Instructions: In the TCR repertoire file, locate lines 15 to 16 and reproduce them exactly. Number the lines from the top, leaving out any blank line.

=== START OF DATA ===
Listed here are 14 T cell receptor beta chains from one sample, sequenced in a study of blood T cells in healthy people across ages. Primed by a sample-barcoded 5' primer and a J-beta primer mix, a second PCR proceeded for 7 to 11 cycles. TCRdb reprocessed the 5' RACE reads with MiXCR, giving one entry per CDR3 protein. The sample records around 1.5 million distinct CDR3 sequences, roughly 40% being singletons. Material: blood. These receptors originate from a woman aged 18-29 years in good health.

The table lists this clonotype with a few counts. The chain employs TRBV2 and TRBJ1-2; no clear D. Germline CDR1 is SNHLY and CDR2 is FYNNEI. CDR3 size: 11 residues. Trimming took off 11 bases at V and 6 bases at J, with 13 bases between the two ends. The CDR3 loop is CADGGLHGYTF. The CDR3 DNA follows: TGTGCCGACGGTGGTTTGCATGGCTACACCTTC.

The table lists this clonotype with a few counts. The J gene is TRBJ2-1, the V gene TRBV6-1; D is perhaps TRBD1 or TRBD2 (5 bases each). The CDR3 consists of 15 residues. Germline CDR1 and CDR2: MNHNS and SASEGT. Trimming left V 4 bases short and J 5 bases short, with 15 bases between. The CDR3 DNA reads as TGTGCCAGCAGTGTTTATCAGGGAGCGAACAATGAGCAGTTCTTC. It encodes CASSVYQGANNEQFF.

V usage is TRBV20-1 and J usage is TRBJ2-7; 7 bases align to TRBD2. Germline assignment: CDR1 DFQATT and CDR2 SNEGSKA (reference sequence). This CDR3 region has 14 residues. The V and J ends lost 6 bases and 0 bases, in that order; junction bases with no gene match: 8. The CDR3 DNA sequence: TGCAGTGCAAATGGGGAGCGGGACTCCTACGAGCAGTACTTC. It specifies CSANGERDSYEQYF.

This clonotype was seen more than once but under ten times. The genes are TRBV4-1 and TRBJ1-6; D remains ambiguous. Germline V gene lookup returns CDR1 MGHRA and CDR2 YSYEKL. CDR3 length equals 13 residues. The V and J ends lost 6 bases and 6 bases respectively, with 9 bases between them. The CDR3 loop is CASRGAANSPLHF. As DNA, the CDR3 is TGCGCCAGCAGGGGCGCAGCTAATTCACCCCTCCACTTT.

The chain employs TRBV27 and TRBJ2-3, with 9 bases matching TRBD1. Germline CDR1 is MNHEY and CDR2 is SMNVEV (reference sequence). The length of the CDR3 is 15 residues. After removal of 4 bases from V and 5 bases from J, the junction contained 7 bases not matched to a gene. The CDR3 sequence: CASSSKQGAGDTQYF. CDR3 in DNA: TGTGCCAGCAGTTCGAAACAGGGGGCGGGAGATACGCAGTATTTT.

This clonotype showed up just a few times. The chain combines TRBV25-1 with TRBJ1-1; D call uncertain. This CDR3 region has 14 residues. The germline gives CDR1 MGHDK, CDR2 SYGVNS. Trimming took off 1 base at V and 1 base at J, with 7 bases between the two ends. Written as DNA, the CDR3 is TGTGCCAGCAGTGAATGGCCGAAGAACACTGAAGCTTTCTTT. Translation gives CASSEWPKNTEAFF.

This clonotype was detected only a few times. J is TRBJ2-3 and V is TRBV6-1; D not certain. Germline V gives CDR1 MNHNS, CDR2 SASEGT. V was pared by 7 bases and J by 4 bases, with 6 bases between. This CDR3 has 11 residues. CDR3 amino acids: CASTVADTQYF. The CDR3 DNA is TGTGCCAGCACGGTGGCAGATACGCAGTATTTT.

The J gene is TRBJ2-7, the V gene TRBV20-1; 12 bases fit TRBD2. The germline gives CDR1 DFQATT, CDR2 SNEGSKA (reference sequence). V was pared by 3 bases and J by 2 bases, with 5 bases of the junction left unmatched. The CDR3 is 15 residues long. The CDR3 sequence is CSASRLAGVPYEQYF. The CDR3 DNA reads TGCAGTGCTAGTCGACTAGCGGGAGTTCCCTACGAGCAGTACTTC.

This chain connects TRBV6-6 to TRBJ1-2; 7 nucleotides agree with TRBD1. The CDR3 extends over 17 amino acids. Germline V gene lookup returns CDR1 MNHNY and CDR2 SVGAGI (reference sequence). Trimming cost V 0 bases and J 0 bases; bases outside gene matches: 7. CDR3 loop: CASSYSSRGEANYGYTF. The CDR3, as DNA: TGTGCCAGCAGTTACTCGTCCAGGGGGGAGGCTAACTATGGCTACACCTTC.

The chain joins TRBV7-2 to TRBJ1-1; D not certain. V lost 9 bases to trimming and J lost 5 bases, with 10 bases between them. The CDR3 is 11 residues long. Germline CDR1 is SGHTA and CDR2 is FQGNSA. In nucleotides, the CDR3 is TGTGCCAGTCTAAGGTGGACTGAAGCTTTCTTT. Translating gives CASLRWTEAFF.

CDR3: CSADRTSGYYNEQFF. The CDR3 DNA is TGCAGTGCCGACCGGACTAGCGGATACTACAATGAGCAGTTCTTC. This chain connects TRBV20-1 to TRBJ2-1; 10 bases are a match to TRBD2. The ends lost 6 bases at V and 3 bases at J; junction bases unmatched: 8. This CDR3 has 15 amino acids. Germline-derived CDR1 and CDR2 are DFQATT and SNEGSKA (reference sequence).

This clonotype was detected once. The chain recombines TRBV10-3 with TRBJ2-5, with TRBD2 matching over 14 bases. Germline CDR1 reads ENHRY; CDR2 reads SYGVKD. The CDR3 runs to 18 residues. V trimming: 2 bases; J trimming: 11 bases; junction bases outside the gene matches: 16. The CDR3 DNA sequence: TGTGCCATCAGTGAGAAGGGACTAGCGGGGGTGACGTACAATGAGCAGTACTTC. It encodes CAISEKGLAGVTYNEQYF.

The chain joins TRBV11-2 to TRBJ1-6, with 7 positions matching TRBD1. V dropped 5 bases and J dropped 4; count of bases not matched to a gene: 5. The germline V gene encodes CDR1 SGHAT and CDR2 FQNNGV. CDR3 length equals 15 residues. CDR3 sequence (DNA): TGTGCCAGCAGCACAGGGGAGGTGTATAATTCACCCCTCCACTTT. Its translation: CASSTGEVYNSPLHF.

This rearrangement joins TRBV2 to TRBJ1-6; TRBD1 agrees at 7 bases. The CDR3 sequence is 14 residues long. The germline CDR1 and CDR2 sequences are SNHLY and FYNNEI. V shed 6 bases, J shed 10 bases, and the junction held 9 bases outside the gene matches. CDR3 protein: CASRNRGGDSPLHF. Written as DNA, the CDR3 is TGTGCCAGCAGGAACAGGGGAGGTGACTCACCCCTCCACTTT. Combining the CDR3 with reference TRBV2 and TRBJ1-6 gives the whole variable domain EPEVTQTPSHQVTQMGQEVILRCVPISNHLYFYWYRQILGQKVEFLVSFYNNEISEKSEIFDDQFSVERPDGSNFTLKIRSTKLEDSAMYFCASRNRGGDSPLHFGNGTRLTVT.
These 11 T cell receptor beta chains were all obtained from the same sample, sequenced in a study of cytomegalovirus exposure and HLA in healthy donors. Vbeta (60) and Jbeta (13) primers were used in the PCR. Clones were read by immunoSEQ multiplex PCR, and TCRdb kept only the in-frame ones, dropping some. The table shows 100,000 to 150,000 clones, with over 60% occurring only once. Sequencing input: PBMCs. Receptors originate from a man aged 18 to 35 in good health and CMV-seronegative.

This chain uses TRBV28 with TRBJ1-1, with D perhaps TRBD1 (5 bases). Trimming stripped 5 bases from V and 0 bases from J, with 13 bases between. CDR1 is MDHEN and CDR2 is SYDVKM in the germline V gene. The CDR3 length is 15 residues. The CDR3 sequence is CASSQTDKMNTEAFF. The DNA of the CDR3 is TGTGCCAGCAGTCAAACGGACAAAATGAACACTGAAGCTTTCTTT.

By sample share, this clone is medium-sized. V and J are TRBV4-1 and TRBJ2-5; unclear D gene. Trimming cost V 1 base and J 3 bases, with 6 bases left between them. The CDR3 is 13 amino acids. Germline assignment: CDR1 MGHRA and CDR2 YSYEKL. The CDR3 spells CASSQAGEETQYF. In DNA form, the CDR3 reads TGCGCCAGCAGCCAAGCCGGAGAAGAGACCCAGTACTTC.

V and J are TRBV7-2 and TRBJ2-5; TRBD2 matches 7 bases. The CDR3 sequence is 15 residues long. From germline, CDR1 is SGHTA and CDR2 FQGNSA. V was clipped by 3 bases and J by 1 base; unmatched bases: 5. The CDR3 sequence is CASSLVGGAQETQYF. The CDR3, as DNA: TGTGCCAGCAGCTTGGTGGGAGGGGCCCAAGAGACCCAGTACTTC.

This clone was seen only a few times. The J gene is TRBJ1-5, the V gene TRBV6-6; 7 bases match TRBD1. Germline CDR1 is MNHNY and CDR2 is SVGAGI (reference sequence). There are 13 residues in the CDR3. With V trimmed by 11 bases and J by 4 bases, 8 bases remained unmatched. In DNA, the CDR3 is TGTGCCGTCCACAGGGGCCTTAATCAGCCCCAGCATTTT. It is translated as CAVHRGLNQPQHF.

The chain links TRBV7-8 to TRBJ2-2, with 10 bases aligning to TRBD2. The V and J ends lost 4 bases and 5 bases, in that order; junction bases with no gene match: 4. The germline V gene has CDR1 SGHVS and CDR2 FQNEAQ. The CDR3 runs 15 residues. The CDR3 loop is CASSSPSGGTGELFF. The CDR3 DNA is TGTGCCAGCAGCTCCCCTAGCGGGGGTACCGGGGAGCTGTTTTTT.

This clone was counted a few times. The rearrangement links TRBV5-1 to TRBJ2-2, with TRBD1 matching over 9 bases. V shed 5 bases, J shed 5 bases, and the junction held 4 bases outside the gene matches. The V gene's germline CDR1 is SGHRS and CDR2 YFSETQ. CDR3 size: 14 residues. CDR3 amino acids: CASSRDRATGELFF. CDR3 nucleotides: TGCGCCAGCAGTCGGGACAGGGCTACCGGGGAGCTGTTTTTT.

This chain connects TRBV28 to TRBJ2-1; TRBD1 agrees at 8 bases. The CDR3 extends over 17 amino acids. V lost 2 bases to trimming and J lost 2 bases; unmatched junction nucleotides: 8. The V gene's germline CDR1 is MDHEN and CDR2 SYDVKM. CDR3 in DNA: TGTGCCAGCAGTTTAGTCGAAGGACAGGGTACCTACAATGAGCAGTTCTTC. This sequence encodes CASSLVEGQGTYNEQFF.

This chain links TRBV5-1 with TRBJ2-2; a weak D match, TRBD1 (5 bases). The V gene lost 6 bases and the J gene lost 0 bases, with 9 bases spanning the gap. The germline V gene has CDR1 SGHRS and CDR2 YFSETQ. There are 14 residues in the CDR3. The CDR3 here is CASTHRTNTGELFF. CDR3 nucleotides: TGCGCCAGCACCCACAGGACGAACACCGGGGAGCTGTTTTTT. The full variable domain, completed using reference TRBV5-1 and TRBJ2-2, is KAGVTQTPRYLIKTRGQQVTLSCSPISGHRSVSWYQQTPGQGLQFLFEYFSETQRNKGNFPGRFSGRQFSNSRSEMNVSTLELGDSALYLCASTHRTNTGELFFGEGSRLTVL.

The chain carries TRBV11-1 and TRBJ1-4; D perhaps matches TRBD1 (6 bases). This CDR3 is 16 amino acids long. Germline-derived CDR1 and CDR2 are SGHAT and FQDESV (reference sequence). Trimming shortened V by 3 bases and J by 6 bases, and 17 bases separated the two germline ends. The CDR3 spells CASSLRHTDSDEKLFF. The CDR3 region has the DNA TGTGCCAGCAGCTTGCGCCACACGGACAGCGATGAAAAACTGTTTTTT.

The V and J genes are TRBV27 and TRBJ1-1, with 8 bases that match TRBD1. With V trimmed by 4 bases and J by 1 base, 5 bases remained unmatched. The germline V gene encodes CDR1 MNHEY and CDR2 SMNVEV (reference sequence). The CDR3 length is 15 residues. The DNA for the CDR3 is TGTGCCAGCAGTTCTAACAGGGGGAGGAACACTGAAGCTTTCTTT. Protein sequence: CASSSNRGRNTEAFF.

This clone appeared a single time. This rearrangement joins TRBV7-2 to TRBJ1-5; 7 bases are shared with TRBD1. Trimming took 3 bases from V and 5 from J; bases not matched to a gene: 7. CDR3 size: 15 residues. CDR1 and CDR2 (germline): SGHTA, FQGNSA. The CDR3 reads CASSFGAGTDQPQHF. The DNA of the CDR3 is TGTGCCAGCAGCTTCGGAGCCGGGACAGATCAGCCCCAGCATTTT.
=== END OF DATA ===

This rearrangement joins TRBV2 to TRBJ1-6; TRBD1 agrees at 7 bases. The CDR3 sequence is 14 residues long. The germline CDR1 and CDR2 sequences are SNHLY and FYNNEI. V shed 6 bases, J shed 10 bases, and the junction held 9 bases outside the gene matches. CDR3 protein: CASRNRGGDSPLHF. Written as DNA, the CDR3 is TGTGCCAGCAGGAACAGGGGAGGTGACTCACCCCTCCACTTT. Combining the CDR3 with reference TRBV2 and TRBJ1-6 gives the whole variable domain EPEVTQTPSHQVTQMGQEVILRCVPISNHLYFYWYRQILGQKVEFLVSFYNNEISEKSEIFDDQFSVERPDGSNFTLKIRSTKLEDSAMYFCASRNRGGDSPLHFGNGTRLTVT.
These 11 T cell receptor beta chains were all obtained from the same sample, sequenced in a study of cytomegalovirus exposure and HLA in healthy donors. Vbeta (60) and Jbeta (13) primers were used in the PCR. Clones were read by immunoSEQ multiplex PCR, and TCRdb kept only the in-frame ones, dropping some. The table shows 100,000 to 150,000 clones, with over 60% occurring only once. Sequencing input: PBMCs. Receptors originate from a man aged 18 to 35 in good health and CMV-seronegative.